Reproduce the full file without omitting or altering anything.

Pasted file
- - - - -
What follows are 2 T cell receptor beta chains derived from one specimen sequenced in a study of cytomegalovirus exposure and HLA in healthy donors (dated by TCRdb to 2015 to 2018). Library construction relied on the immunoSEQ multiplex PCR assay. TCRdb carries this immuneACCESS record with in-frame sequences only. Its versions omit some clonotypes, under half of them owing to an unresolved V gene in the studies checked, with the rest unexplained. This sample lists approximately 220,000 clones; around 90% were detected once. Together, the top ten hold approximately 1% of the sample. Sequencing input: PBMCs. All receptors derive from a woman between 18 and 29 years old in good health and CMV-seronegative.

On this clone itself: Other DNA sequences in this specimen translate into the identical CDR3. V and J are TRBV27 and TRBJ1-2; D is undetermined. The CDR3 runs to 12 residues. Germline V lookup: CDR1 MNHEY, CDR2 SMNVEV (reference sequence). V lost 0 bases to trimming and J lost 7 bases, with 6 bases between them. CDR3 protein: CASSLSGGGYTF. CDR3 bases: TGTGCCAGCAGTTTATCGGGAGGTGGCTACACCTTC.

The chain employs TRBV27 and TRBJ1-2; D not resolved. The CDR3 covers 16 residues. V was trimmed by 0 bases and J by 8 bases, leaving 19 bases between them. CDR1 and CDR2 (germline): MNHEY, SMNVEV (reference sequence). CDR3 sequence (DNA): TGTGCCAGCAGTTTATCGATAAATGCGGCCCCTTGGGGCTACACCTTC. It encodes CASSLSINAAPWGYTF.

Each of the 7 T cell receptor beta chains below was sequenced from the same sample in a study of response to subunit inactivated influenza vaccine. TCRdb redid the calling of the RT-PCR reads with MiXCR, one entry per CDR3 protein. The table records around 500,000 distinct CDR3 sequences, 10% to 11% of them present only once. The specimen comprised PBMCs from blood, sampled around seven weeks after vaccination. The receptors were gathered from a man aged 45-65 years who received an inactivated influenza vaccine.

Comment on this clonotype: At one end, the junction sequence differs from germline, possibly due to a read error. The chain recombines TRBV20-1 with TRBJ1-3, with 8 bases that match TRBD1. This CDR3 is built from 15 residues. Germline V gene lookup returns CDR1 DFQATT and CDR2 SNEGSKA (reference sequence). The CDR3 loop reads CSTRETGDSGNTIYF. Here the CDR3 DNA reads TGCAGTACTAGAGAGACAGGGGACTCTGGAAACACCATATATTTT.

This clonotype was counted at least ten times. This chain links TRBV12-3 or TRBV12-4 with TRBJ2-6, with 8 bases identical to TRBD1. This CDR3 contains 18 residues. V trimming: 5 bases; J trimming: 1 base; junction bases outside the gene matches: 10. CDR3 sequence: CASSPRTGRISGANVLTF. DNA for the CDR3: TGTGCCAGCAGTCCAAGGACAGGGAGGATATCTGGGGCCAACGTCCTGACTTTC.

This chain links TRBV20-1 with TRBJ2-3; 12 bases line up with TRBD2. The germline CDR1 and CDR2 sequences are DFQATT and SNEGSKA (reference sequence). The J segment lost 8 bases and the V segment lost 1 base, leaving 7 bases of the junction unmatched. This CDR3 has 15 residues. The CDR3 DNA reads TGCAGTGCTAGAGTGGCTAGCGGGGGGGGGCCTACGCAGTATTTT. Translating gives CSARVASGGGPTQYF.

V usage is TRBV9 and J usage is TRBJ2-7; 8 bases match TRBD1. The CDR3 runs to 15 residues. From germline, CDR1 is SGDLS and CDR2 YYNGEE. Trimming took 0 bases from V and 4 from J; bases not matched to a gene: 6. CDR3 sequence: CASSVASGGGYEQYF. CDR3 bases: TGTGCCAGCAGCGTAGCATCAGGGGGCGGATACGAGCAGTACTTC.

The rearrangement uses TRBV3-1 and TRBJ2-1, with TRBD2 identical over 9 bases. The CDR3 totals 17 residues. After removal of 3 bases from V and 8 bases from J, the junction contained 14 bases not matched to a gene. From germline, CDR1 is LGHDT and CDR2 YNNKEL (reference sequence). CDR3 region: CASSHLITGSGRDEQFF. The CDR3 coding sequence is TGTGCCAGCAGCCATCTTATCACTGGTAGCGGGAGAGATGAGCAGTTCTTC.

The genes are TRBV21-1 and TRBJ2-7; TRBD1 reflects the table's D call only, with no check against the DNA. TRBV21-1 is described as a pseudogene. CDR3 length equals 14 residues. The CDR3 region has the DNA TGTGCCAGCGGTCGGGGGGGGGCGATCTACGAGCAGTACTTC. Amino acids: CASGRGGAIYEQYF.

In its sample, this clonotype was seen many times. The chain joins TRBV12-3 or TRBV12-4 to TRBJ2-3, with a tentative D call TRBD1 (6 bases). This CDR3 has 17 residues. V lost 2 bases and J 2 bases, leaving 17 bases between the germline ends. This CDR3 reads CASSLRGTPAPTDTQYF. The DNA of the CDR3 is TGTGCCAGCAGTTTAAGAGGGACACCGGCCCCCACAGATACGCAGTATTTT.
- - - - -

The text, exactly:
What follows are 2 T cell receptor beta chains derived from one specimen sequenced in a study of cytomegalovirus exposure and HLA in healthy donors (dated by TCRdb to 2015 to 2018). Library construction relied on the immunoSEQ multiplex PCR assay. TCRdb carries this immuneACCESS record with in-frame sequences only. Its versions omit some clonotypes, under half of them owing to an unresolved V gene in the studies checked, with the rest unexplained. This sample lists approximately 220,000 clones; around 90% were detected once. Together, the top ten hold approximately 1% of the sample. Sequencing input: PBMCs. All receptors derive from a woman between 18 and 29 years old in good health and CMV-seronegative.

On this clone itself: Other DNA sequences in this specimen translate into the identical CDR3. V and J are TRBV27 and TRBJ1-2; D is undetermined. The CDR3 runs to 12 residues. Germline V lookup: CDR1 MNHEY, CDR2 SMNVEV (reference sequence). V lost 0 bases to trimming and J lost 7 bases, with 6 bases between them. CDR3 protein: CASSLSGGGYTF. CDR3 bases: TGTGCCAGCAGTTTATCGGGAGGTGGCTACACCTTC.

The chain employs TRBV27 and TRBJ1-2; D not resolved. The CDR3 covers 16 residues. V was trimmed by 0 bases and J by 8 bases, leaving 19 bases between them. CDR1 and CDR2 (germline): MNHEY, SMNVEV (reference sequence). CDR3 sequence (DNA): TGTGCCAGCAGTTTATCGATAAATGCGGCCCCTTGGGGCTACACCTTC. It encodes CASSLSINAAPWGYTF.

Each of the 7 T cell receptor beta chains below was sequenced from the same sample in a study of response to subunit inactivated influenza vaccine. TCRdb redid the calling of the RT-PCR reads with MiXCR, one entry per CDR3 protein. The table records around 500,000 distinct CDR3 sequences, 10% to 11% of them present only once. The specimen comprised PBMCs from blood, sampled around seven weeks after vaccination. The receptors were gathered from a man aged 45-65 years who received an inactivated influenza vaccine.

Comment on this clonotype: At one end, the junction sequence differs from germline, possibly due to a read error. The chain recombines TRBV20-1 with TRBJ1-3, with 8 bases that match TRBD1. This CDR3 is built from 15 residues. Germline V gene lookup returns CDR1 DFQATT and CDR2 SNEGSKA (reference sequence). The CDR3 loop reads CSTRETGDSGNTIYF. Here the CDR3 DNA reads TGCAGTACTAGAGAGACAGGGGACTCTGGAAACACCATATATTTT.

This clonotype was counted at least ten times. This chain links TRBV12-3 or TRBV12-4 with TRBJ2-6, with 8 bases identical to TRBD1. This CDR3 contains 18 residues. V trimming: 5 bases; J trimming: 1 base; junction bases outside the gene matches: 10. CDR3 sequence: CASSPRTGRISGANVLTF. DNA for the CDR3: TGTGCCAGCAGTCCAAGGACAGGGAGGATATCTGGGGCCAACGTCCTGACTTTC.

This chain links TRBV20-1 with TRBJ2-3; 12 bases line up with TRBD2. The germline CDR1 and CDR2 sequences are DFQATT and SNEGSKA (reference sequence). The J segment lost 8 bases and the V segment lost 1 base, leaving 7 bases of the junction unmatched. This CDR3 has 15 residues. The CDR3 DNA reads TGCAGTGCTAGAGTGGCTAGCGGGGGGGGGCCTACGCAGTATTTT. Translating gives CSARVASGGGPTQYF.

V usage is TRBV9 and J usage is TRBJ2-7; 8 bases match TRBD1. The CDR3 runs to 15 residues. From germline, CDR1 is SGDLS and CDR2 YYNGEE. Trimming took 0 bases from V and 4 from J; bases not matched to a gene: 6. CDR3 sequence: CASSVASGGGYEQYF. CDR3 bases: TGTGCCAGCAGCGTAGCATCAGGGGGCGGATACGAGCAGTACTTC.

The rearrangement uses TRBV3-1 and TRBJ2-1, with TRBD2 identical over 9 bases. The CDR3 totals 17 residues. After removal of 3 bases from V and 8 bases from J, the junction contained 14 bases not matched to a gene. From germline, CDR1 is LGHDT and CDR2 YNNKEL (reference sequence). CDR3 region: CASSHLITGSGRDEQFF. The CDR3 coding sequence is TGTGCCAGCAGCCATCTTATCACTGGTAGCGGGAGAGATGAGCAGTTCTTC.

The genes are TRBV21-1 and TRBJ2-7; TRBD1 reflects the table's D call only, with no check against the DNA. TRBV21-1 is described as a pseudogene. CDR3 length equals 14 residues. The CDR3 region has the DNA TGTGCCAGCGGTCGGGGGGGGGCGATCTACGAGCAGTACTTC. Amino acids: CASGRGGAIYEQYF.

In its sample, this clonotype was seen many times. The chain joins TRBV12-3 or TRBV12-4 to TRBJ2-3, with a tentative D call TRBD1 (6 bases). This CDR3 has 17 residues. V lost 2 bases and J 2 bases, leaving 17 bases between the germline ends. This CDR3 reads CASSLRGTPAPTDTQYF. The DNA of the CDR3 is TGTGCCAGCAGTTTAAGAGGGACACCGGCCCCCACAGATACGCAGTATTTT.